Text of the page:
Motivation and Perspective in Analyzing Risk

Why do we need a model that measures risk and estimates expected return? A good model for risk and return provides us with the tools to measure the risk in any investment and uses that risk measure to come up with the appropriate expected return on that investment; this expected return provides us with the hurdle rate in project analysis.

What makes the measurement of risk and expected return so challenging is that it can vary depending upon whose perspective we adopt. When analyzing Disney's risk, for instance, we can measure it from the viewpoint of Disney's managers. Alternatively, we can argue that Disney's equity is owned by its stockholders, and that it is their perspective on risk that should matter. Disney's stockholders, many of whom hold the stock as one investment in a larger portfolio, might perceive the risk in Disney very differently from Disney's managers, who might have the bulk of their capital, human and financial, invested in the firm. In this chapter, we will argue that risk in an equity investment has to be perceived through the eyes of investors in the firm. Since firms like Disney often have thousands of investors, often with very different perspectives, we will go further. We will assert that risk has to be measured from the perspective of not just any investor in the stock, but of the marginal investor, defined to be the investor most likely to be trading on the stock at any given point in time. The objective in corporate finance is the maximization of firm value and stock price. If we want to stay true to this objective, we have to consider the viewpoint of those who set the stock prices, and they are the marginal investors.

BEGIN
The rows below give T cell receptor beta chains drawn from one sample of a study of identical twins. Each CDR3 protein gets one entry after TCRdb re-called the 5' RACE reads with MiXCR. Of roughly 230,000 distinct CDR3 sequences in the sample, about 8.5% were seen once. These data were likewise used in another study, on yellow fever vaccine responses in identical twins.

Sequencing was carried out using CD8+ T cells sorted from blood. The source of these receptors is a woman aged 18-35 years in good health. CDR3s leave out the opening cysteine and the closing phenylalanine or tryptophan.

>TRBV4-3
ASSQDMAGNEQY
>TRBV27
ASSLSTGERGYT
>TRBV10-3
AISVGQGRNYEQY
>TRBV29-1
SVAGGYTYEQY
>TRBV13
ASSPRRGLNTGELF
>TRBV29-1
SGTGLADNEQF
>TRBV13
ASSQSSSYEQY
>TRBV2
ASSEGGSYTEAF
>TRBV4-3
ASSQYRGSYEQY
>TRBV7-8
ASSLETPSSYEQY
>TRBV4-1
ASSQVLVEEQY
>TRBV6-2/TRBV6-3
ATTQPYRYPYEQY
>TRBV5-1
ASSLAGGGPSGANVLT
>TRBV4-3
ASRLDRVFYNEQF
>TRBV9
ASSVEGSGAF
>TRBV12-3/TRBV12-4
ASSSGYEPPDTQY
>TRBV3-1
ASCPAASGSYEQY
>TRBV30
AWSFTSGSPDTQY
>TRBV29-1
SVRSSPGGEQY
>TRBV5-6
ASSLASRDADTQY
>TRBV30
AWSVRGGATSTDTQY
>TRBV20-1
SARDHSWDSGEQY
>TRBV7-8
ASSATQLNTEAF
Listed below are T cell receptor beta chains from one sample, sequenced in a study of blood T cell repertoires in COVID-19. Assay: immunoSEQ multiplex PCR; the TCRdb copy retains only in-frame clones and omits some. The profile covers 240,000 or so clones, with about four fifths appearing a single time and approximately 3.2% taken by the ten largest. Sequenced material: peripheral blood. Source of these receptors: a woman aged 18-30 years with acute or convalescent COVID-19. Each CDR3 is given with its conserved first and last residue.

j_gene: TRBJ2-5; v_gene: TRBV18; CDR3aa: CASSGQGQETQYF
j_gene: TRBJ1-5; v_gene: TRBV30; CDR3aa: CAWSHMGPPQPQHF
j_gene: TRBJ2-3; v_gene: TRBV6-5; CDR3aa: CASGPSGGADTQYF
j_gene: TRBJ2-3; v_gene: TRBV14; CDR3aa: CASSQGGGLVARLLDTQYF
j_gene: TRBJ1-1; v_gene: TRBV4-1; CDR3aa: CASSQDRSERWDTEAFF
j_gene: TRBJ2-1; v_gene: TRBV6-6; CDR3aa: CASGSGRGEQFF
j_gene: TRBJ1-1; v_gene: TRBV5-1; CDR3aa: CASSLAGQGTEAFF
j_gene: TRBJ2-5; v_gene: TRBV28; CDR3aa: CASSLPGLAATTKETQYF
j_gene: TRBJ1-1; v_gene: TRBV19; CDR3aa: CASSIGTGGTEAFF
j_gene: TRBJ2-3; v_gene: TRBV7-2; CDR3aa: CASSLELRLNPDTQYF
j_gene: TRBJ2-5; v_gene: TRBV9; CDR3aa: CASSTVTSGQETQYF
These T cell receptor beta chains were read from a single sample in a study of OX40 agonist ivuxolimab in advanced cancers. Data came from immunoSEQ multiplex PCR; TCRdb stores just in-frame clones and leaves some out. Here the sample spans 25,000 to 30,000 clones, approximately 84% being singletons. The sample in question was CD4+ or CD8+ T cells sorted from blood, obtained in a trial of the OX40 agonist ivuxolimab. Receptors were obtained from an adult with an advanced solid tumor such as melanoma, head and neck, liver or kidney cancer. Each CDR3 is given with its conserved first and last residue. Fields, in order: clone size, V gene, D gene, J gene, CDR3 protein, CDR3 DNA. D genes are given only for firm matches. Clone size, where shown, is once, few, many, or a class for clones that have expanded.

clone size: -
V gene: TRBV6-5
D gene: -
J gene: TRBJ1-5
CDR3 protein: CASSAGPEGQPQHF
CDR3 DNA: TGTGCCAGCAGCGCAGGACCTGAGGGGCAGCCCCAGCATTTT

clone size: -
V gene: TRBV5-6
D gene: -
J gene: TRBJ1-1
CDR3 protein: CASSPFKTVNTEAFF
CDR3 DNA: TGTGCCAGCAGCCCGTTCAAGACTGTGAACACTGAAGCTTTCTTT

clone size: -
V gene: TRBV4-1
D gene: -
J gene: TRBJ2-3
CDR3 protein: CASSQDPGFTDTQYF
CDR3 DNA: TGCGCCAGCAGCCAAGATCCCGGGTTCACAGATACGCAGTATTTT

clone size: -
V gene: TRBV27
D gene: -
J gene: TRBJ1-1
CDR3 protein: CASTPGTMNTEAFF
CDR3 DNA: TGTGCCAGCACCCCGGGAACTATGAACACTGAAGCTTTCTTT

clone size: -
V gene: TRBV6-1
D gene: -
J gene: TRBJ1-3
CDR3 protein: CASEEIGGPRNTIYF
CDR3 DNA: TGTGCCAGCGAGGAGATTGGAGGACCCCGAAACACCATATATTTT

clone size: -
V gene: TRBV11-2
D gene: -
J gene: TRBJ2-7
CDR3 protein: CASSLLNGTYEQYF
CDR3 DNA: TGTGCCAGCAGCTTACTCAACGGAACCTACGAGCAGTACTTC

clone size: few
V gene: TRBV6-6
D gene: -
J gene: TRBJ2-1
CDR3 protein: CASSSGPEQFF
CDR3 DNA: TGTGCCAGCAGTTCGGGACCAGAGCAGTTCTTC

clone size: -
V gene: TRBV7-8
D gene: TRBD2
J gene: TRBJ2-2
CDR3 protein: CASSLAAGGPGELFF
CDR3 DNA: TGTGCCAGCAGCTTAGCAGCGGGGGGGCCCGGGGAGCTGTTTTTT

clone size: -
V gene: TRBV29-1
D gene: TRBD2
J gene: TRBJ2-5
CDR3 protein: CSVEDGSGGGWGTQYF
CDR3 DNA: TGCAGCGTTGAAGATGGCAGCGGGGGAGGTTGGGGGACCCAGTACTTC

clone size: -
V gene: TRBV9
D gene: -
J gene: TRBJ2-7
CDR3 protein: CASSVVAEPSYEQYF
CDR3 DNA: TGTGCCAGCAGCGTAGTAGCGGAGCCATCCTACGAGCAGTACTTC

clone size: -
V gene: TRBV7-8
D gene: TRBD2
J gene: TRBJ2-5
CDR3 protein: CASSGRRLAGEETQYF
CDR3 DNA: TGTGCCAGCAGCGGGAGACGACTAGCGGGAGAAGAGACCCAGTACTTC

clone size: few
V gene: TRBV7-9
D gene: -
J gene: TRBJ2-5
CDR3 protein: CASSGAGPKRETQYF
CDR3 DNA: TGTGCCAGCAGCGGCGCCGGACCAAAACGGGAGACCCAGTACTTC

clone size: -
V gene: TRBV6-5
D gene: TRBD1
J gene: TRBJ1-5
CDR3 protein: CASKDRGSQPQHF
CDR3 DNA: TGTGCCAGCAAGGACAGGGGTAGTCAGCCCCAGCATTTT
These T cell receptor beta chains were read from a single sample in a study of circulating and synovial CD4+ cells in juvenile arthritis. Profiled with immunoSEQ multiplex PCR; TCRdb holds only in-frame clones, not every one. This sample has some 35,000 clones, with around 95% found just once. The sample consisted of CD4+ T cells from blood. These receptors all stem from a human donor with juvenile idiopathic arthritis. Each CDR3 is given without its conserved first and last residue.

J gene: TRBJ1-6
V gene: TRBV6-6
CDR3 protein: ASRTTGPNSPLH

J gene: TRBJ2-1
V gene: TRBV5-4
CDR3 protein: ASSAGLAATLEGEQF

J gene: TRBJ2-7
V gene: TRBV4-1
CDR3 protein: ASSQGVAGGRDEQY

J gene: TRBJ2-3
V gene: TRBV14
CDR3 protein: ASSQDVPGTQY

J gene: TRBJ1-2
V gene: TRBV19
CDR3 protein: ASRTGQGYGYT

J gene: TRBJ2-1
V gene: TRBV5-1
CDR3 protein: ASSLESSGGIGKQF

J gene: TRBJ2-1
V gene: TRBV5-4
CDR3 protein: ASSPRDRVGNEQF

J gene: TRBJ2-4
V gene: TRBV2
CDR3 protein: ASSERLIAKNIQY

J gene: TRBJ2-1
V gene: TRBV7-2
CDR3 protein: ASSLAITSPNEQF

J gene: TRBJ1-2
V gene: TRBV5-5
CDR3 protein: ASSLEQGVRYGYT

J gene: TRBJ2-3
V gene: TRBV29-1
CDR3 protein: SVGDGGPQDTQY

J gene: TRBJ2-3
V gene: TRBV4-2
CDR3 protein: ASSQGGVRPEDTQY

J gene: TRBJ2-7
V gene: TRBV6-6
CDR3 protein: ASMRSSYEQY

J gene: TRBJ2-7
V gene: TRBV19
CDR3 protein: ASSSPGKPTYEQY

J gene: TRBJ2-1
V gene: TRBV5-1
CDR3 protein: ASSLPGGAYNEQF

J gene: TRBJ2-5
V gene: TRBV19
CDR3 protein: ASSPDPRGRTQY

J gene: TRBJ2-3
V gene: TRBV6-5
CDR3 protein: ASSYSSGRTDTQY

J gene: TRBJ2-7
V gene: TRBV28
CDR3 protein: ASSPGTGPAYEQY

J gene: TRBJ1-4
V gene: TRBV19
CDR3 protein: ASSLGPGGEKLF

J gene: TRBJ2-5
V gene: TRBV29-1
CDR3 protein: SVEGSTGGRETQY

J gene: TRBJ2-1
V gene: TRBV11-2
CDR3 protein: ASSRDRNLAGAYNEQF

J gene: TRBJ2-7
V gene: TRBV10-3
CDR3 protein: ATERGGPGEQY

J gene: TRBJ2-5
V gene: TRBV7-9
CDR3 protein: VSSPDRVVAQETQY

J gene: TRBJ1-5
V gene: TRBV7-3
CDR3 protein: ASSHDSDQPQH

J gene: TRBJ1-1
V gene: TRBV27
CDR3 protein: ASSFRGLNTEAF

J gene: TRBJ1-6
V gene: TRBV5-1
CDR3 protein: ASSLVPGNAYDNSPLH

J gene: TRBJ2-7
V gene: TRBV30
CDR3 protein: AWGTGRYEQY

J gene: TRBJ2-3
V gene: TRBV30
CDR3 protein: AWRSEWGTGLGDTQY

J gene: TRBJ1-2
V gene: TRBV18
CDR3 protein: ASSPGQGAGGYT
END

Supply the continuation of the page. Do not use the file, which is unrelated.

Finally, the risk in a company can be viewed very differently by investors in its stock (equity investors) and by lenders to the firm (bondholders and bankers). Equity investors who benefit from upside as well as downside tend to take a much more sanguine view of risk than lenders who have limited upside but potentially high downside. We will consider how to measure equity risk in the first part of the chapter and risk from the perspective of lenders in the latter half of the chapter.

We will be presenting a number of different risk and return models in this chapter. In order to evaluate the relative strengths of these models, it is worth reviewing the characteristics of a good risk and return model.

1. It should come up with a measure of risk that applies to all assets and not be asset-specific.

2. It should clearly delineate what types of risk are rewarded and what are not, and provide a rationale for the delineation.

3. It should come up with standardized risk measures, i.e., an investor presented with a risk measure for an individual asset should be able to draw conclusions about whether the asset is above-average or below-average risk.

4. It should translate the measure of risk into a rate of return that the investor should demand as compensation for bearing the risk.

5. It should work well not only at explaining past returns, but also in predicting future expected returns.

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